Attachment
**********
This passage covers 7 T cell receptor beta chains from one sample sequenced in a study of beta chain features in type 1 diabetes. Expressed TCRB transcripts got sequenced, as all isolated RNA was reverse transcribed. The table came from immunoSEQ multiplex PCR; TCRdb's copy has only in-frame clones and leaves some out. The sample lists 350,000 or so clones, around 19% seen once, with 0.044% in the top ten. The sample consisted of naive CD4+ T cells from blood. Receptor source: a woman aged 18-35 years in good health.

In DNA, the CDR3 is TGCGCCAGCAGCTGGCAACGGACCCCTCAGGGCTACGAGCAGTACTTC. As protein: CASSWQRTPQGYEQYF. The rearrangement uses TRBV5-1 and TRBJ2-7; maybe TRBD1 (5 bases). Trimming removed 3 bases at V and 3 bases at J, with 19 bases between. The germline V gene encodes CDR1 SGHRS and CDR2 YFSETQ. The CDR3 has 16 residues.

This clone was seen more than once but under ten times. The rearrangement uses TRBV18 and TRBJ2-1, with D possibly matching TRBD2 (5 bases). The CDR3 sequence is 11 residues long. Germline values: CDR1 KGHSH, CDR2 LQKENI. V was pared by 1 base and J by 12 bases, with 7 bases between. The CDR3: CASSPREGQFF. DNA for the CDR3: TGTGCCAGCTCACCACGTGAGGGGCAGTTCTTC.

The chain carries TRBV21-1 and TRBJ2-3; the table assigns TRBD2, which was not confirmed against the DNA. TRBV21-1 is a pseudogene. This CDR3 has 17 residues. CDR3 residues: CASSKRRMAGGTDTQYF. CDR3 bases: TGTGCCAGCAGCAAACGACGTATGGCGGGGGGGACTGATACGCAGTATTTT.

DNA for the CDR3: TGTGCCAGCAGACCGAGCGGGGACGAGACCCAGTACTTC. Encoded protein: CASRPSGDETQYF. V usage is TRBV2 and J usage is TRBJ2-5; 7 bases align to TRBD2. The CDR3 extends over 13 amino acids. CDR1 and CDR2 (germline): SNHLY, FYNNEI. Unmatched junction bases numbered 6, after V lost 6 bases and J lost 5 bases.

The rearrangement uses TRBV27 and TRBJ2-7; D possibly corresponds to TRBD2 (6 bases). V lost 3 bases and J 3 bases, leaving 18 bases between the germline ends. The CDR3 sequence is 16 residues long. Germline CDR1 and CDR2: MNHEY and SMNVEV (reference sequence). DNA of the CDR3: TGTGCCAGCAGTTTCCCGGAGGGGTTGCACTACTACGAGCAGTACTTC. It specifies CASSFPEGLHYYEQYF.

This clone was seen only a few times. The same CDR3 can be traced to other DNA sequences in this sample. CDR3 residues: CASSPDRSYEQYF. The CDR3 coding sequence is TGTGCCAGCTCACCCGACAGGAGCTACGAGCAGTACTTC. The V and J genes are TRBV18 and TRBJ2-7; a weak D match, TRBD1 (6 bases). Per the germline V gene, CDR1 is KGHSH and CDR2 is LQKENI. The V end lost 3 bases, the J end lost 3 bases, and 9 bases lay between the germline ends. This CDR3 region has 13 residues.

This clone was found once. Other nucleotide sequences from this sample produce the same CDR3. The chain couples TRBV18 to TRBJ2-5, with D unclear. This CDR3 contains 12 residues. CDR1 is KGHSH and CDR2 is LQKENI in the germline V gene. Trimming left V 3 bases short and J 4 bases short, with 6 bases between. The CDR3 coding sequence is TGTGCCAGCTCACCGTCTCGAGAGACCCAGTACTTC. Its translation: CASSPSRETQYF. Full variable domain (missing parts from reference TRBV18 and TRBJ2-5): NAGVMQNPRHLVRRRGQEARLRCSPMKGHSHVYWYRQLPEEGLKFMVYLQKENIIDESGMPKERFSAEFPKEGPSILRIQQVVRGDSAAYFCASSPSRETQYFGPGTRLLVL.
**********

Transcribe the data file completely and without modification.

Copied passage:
This passage covers 7 T cell receptor beta chains from one sample sequenced in a study of beta chain features in type 1 diabetes. Expressed TCRB transcripts got sequenced, as all isolated RNA was reverse transcribed. The table came from immunoSEQ multiplex PCR; TCRdb's copy has only in-frame clones and leaves some out. The sample lists 350,000 or so clones, around 19% seen once, with 0.044% in the top ten. The sample consisted of naive CD4+ T cells from blood. Receptor source: a woman aged 18-35 years in good health.

In DNA, the CDR3 is TGCGCCAGCAGCTGGCAACGGACCCCTCAGGGCTACGAGCAGTACTTC. As protein: CASSWQRTPQGYEQYF. The rearrangement uses TRBV5-1 and TRBJ2-7; maybe TRBD1 (5 bases). Trimming removed 3 bases at V and 3 bases at J, with 19 bases between. The germline V gene encodes CDR1 SGHRS and CDR2 YFSETQ. The CDR3 has 16 residues.

This clone was seen more than once but under ten times. The rearrangement uses TRBV18 and TRBJ2-1, with D possibly matching TRBD2 (5 bases). The CDR3 sequence is 11 residues long. Germline values: CDR1 KGHSH, CDR2 LQKENI. V was pared by 1 base and J by 12 bases, with 7 bases between. The CDR3: CASSPREGQFF. DNA for the CDR3: TGTGCCAGCTCACCACGTGAGGGGCAGTTCTTC.

The chain carries TRBV21-1 and TRBJ2-3; the table assigns TRBD2, which was not confirmed against the DNA. TRBV21-1 is a pseudogene. This CDR3 has 17 residues. CDR3 residues: CASSKRRMAGGTDTQYF. CDR3 bases: TGTGCCAGCAGCAAACGACGTATGGCGGGGGGGACTGATACGCAGTATTTT.

DNA for the CDR3: TGTGCCAGCAGACCGAGCGGGGACGAGACCCAGTACTTC. Encoded protein: CASRPSGDETQYF. V usage is TRBV2 and J usage is TRBJ2-5; 7 bases align to TRBD2. The CDR3 extends over 13 amino acids. CDR1 and CDR2 (germline): SNHLY, FYNNEI. Unmatched junction bases numbered 6, after V lost 6 bases and J lost 5 bases.

The rearrangement uses TRBV27 and TRBJ2-7; D possibly corresponds to TRBD2 (6 bases). V lost 3 bases and J 3 bases, leaving 18 bases between the germline ends. The CDR3 sequence is 16 residues long. Germline CDR1 and CDR2: MNHEY and SMNVEV (reference sequence). DNA of the CDR3: TGTGCCAGCAGTTTCCCGGAGGGGTTGCACTACTACGAGCAGTACTTC. It specifies CASSFPEGLHYYEQYF.

This clone was seen only a few times. The same CDR3 can be traced to other DNA sequences in this sample. CDR3 residues: CASSPDRSYEQYF. The CDR3 coding sequence is TGTGCCAGCTCACCCGACAGGAGCTACGAGCAGTACTTC. The V and J genes are TRBV18 and TRBJ2-7; a weak D match, TRBD1 (6 bases). Per the germline V gene, CDR1 is KGHSH and CDR2 is LQKENI. The V end lost 3 bases, the J end lost 3 bases, and 9 bases lay between the germline ends. This CDR3 region has 13 residues.

This clone was found once. Other nucleotide sequences from this sample produce the same CDR3. The chain couples TRBV18 to TRBJ2-5, with D unclear. This CDR3 contains 12 residues. CDR1 is KGHSH and CDR2 is LQKENI in the germline V gene. Trimming left V 3 bases short and J 4 bases short, with 6 bases between. The CDR3 coding sequence is TGTGCCAGCTCACCGTCTCGAGAGACCCAGTACTTC. Its translation: CASSPSRETQYF. Full variable domain (missing parts from reference TRBV18 and TRBJ2-5): NAGVMQNPRHLVRRRGQEARLRCSPMKGHSHVYWYRQLPEEGLKFMVYLQKENIIDESGMPKERFSAEFPKEGPSILRIQQVVRGDSAAYFCASSPSRETQYFGPGTRLLVL.